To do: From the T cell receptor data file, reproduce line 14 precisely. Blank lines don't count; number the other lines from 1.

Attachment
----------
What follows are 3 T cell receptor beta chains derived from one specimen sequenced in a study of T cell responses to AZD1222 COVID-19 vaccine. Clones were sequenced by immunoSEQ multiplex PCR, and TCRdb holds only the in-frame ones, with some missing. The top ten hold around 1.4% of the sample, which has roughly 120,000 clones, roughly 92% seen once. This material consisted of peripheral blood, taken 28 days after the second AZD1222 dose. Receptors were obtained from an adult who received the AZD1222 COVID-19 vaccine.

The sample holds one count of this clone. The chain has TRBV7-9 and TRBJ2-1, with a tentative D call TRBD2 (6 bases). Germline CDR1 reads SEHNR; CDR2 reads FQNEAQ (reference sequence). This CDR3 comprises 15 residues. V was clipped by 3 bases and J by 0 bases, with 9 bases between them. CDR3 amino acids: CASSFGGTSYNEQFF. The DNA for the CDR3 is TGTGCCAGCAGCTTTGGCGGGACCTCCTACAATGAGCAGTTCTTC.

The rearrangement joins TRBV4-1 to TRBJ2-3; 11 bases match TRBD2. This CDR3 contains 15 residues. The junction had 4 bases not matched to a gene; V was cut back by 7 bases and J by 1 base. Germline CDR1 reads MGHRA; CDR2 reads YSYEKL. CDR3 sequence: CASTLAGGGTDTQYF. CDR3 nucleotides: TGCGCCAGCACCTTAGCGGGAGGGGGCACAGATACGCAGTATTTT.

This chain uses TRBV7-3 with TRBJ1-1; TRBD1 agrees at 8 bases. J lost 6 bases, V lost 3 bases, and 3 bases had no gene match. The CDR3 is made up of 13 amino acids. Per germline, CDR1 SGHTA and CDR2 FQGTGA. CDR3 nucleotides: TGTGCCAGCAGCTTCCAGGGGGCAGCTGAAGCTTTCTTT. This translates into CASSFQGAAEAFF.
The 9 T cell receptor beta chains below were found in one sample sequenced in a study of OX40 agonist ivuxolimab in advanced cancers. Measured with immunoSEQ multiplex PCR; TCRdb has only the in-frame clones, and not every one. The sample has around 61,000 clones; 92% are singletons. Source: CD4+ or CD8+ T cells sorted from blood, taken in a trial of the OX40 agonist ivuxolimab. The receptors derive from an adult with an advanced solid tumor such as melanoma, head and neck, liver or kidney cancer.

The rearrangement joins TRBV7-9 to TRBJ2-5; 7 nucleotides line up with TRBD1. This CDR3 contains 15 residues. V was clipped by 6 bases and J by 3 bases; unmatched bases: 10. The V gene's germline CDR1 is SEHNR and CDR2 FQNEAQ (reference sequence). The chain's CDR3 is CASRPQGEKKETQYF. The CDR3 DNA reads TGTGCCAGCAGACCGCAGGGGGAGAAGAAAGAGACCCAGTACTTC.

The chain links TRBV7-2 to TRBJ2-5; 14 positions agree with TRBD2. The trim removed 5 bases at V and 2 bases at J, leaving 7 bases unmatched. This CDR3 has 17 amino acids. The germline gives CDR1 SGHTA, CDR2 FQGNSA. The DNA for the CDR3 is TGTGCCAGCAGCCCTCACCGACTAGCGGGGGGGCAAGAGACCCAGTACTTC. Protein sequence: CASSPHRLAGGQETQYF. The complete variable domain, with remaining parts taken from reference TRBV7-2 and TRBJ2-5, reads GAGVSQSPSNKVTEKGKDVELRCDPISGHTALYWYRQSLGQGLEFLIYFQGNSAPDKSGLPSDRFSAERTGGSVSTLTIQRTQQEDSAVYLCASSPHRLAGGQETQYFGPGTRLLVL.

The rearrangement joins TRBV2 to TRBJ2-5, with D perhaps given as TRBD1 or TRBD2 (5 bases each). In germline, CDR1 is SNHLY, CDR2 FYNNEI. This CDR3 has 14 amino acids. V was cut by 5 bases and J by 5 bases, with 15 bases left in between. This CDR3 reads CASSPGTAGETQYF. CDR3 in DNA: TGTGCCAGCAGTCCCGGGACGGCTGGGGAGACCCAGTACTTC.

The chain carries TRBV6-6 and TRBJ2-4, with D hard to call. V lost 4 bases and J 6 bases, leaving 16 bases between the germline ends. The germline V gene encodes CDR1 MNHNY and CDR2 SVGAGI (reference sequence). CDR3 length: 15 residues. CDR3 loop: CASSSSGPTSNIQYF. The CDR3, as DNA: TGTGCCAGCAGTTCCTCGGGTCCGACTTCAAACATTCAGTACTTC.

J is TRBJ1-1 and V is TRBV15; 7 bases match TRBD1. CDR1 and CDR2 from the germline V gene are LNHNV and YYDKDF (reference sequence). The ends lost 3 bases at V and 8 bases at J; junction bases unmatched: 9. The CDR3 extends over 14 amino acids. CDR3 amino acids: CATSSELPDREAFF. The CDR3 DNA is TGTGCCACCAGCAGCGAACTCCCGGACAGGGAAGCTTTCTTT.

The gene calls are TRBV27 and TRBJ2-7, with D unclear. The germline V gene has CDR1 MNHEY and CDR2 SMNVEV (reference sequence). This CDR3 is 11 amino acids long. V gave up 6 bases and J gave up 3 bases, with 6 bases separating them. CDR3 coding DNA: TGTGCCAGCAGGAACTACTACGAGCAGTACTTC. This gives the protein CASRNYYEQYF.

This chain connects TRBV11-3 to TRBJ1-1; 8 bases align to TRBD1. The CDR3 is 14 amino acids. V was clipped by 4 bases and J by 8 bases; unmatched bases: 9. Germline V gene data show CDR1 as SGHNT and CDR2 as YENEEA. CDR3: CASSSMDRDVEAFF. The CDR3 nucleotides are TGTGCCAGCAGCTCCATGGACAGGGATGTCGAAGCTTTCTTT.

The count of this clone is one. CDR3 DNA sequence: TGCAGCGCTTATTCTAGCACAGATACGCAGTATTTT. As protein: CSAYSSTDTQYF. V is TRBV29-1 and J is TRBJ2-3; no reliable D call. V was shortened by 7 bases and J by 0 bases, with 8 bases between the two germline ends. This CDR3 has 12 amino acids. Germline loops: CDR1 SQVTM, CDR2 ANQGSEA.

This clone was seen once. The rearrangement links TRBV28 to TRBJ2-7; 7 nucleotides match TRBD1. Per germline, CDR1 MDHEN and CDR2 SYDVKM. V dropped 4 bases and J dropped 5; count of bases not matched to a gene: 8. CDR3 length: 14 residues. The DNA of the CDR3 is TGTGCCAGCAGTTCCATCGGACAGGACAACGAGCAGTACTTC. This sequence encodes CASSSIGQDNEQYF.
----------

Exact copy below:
This clone was seen once. The rearrangement links TRBV28 to TRBJ2-7; 7 nucleotides match TRBD1. Per germline, CDR1 MDHEN and CDR2 SYDVKM. V dropped 4 bases and J dropped 5; count of bases not matched to a gene: 8. CDR3 length: 14 residues. The DNA of the CDR3 is TGTGCCAGCAGTTCCATCGGACAGGACAACGAGCAGTACTTC. This sequence encodes CASSSIGQDNEQYF.